Create your Flavor Profile!
Find just-for-you recipes, save favorites and more when you customize your Flavor Profile.
Many people are trying to reduce the amount of salt (or sodium) that ends up in their diet because it can cause bloat, or complicate issues like heart disease. Others simply realize there are so many other ways to add flavor to food — namely, through judicious use of aromatic herbs and spices!
So how, exactly, do you cut back on sodium? We’ve got the 411 on labels, as well as a guide to reduced-sodium foods, and of course, suggestions on how to punch up a meal without the unnecessary addition of salt.
Low sodium translates to less than 140mg per serving. Sodium is used as a preservative, as well as for thickening, retaining moisture and enhancing flavor. Sodium can be found in high levels in foods that don’t otherwise seem “salty.” So if you’re looking to keep your levels low, it’s best to examine labels closely.
The words “salt” and “sodium” don’t mean the same thing. Salt is a crystal-like compound that comes from nature, while sodium is a mineral, and one of the chemical elements found in salt. As for labels, low salt can often mean that no extra salt is added, but unless stated otherwise, that doesn’t mean the product is naturally sodium-free.
Dairy: Yogurt, milk, eggs and low-sodium cheese (try to avoid cheese spreads, American cheese, brie, blue cheese and cheddar).
Vegetables and Fruit: Fresh or frozen unsalted vegetables, all fruit, no-salt-added or low-sodium canned vegetables or tomato products (try and avoid pickled vegetables, olives, vegetables or potatoes with sauces or seasoning mixes, and canned vegetables and tomato products with salt ).
Grains: Potatoes, rice, pasta, beans and whole grains prepared without salt (limit breads and cereals with more than 180mg sodium per serving, and try and avoid box mixes like stuffing, pancakes and casseroles, as well as salted snack foods).
No salt-added fresh or frozen fish, poultry, beef, pork, lamb, veal (try to limit low-sodium bacon and reduced-sodium processed meats, and avoid canned meat, ham, sausage, bacon, cold cuts and hot dogs).
Always go for fresh instead of processed foods, which often use salt for preserving and flavor enhancing.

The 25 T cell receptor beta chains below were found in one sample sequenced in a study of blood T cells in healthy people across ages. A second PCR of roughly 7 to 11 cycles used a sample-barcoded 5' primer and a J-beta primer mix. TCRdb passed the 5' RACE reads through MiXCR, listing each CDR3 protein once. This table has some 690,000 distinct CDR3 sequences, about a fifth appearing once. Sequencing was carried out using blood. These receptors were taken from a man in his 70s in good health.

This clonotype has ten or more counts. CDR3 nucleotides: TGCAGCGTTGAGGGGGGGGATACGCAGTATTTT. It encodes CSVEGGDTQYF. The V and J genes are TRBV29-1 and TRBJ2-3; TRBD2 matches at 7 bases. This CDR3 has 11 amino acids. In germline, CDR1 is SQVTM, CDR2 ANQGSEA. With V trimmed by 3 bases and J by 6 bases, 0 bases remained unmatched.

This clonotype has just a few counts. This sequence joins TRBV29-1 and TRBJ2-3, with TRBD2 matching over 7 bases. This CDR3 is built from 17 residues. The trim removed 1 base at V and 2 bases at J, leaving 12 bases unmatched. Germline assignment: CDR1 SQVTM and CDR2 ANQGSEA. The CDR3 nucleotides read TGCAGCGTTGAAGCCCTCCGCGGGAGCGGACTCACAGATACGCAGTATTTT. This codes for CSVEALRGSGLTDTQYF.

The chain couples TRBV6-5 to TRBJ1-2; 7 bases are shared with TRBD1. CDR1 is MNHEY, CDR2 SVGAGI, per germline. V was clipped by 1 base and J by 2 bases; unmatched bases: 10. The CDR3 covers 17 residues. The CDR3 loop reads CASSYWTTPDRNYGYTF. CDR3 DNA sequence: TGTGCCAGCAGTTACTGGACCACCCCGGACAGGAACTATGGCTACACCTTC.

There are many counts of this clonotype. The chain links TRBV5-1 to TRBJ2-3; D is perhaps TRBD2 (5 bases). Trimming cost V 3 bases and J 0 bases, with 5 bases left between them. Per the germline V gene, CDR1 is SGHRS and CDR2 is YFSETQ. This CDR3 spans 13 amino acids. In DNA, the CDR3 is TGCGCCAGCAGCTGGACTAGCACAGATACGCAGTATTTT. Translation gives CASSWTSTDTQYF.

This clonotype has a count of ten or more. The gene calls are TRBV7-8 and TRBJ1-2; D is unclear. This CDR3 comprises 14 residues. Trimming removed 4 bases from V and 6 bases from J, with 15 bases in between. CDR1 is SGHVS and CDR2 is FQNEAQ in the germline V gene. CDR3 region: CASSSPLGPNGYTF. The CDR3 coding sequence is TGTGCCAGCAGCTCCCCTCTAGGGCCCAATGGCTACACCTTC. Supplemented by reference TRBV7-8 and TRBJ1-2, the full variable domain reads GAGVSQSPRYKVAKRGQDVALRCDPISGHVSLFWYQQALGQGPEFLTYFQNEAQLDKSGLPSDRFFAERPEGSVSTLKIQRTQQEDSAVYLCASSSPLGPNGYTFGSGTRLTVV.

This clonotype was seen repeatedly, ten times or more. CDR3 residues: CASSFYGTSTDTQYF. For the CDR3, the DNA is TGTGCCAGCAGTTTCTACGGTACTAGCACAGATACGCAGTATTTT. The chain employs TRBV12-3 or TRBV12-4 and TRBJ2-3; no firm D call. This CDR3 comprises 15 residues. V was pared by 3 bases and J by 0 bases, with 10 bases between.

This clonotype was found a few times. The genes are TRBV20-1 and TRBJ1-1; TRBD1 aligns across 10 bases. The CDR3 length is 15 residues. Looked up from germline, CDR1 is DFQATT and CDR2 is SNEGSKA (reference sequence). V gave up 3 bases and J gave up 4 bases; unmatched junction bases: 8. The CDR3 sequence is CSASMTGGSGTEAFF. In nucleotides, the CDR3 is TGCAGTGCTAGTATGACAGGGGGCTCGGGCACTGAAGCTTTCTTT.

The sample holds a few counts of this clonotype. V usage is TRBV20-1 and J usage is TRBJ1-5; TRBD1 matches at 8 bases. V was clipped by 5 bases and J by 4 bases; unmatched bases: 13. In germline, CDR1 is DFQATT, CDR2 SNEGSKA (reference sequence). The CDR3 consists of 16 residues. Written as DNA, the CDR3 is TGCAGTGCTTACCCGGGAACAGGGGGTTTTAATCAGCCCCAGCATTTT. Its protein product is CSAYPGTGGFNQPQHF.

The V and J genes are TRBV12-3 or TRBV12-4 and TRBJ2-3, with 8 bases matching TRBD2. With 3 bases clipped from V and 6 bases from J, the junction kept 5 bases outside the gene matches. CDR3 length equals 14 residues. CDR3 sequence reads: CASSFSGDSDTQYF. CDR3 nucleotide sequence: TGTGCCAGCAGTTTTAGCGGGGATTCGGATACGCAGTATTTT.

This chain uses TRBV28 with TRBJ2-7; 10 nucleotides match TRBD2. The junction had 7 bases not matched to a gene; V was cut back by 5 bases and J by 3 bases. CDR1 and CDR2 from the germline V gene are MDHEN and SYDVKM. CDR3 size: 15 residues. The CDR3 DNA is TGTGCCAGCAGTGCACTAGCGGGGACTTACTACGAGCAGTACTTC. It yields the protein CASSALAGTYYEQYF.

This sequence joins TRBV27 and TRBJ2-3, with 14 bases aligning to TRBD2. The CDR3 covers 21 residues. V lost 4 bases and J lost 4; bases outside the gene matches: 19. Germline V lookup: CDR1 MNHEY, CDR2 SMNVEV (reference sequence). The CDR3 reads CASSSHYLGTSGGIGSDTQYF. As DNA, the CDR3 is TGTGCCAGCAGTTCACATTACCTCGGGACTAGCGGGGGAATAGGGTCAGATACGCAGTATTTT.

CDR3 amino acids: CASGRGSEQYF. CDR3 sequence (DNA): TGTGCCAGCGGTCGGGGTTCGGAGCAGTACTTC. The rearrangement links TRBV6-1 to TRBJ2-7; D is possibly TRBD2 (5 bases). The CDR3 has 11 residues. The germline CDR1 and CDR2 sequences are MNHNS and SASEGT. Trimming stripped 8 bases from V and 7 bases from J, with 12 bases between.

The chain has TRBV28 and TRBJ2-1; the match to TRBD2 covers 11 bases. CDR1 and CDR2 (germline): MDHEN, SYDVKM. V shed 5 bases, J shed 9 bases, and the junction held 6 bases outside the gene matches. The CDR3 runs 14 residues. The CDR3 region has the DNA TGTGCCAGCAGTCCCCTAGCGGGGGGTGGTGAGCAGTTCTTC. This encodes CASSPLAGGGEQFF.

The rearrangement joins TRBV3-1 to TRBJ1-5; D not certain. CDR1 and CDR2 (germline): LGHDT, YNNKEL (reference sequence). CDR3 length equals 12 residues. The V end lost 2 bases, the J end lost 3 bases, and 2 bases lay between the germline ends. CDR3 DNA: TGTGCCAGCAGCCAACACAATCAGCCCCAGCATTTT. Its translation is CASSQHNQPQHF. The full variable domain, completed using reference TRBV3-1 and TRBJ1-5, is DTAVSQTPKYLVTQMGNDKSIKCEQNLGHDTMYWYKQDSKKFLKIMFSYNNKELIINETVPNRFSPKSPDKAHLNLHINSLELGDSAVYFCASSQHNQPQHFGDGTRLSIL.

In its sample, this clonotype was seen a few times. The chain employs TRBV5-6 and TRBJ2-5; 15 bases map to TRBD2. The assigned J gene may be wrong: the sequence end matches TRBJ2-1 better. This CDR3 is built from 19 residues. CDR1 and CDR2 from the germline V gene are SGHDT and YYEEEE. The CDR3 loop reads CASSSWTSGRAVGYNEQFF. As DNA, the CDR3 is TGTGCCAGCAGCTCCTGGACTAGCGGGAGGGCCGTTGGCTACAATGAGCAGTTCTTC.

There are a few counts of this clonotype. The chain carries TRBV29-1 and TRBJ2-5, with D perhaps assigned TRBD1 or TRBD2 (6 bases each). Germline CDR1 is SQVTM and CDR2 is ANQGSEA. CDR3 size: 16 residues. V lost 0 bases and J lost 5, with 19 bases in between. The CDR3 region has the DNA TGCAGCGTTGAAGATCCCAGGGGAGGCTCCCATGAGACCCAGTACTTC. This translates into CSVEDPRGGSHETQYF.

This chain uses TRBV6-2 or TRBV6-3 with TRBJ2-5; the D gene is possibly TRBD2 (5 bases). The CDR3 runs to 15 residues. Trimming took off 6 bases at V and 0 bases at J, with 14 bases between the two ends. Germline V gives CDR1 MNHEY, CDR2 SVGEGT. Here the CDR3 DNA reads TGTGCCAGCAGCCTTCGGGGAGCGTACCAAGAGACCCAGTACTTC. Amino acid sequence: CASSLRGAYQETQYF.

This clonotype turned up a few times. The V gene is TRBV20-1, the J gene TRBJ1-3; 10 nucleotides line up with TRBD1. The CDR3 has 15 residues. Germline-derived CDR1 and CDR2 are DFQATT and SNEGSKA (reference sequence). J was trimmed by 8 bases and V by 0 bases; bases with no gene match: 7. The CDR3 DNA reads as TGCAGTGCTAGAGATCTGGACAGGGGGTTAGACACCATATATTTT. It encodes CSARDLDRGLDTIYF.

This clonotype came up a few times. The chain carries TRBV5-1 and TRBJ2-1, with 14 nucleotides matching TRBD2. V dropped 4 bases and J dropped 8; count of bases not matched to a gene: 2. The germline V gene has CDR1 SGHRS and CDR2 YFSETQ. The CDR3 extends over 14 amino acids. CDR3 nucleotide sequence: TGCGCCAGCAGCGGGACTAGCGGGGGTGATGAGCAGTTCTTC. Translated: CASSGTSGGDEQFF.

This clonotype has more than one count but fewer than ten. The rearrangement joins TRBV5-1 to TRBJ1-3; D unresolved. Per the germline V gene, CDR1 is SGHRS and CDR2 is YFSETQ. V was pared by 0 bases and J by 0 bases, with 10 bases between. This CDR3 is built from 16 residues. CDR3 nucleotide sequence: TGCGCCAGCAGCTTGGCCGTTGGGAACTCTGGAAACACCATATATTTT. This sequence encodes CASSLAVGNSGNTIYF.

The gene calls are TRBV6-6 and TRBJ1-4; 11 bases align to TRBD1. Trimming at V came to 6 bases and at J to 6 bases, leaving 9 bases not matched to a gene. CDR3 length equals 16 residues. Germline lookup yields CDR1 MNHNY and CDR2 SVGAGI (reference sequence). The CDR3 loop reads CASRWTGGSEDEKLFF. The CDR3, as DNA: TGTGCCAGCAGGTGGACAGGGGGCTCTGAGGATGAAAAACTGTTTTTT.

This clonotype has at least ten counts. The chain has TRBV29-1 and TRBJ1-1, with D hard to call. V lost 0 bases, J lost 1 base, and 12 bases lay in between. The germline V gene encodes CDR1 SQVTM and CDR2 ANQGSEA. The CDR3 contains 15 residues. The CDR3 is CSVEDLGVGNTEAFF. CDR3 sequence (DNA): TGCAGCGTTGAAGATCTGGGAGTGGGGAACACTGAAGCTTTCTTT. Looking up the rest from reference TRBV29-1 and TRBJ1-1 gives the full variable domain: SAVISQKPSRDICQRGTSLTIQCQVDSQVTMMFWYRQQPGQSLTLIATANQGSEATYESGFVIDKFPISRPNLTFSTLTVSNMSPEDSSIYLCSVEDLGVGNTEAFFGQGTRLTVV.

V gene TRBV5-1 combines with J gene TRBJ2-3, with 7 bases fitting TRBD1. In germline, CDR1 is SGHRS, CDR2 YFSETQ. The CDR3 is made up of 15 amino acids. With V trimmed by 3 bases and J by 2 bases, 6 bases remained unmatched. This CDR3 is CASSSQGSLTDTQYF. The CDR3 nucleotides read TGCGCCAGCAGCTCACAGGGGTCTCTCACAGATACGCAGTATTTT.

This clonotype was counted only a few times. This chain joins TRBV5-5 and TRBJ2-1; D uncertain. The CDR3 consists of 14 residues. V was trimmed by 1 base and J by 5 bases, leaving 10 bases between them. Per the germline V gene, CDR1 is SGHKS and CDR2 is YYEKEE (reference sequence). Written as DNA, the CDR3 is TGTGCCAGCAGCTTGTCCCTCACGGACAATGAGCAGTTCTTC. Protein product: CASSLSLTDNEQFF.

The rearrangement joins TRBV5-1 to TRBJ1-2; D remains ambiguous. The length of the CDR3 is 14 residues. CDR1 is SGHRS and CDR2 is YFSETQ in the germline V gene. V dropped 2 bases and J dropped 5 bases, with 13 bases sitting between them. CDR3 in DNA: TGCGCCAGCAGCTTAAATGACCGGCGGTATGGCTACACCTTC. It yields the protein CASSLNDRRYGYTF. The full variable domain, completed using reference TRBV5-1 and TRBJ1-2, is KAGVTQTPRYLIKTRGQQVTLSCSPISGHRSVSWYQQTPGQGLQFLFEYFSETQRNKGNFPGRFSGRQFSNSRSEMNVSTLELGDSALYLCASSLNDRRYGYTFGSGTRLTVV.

Sodium free salt products contain potassium chloride in place of sodium chloride. People with kidney or heart disease should still be careful when trying sodium free salt. Instead of mimicking the taste of sodium with salt substitutes, it’s a much better bet to simply experiment with flavorful herbs and spices, like garlic, lemon juice, cumin, cinnamon, pepper, tarragon, oregano, or the following salt-free blends!
Perfect Pinch Garlic and Herb Salt Free Seasoning: Featuring garlic, oregano, rosemary, basil, red pepper, onion, paprika and celery, it’s great on chicken, shrimp, pork, beef, pasta, and vegetables.
Perfect Pinch Garlic Pepper Salt Free Seasoning: This blend of garlic, black pepper, red and green bell peppers, onion and brown sugar will boost the flavor of meat, poultry, vegetables, potatoes or eggs. Use it in a zesty breakfast wrap.
Salt Free Garlic and Herb Seasoning: Turn up the flavor without adding salt or MSG, thanks to a bold combo of garlic, Italian herbs, orange peel, red pepper and paprika.
Salt Free Roasted Garlic and Bell Pepper Seasoning: A combo of roasted garlic, red bell pepper, chili pepper and turmeric makes an excellent crust for pork loin.
Salt Free Onion and Herb Seasoning: Season a good-for-you turkey burger with this fragrant mix of onion, garlic, thyme, marjoram, basil and tomato.
Salt Free Vegetable Seasoning: Onion, garlic, black pepper, thyme, basil, red bell pepper and tomato make vegetables and salads the star of the meal.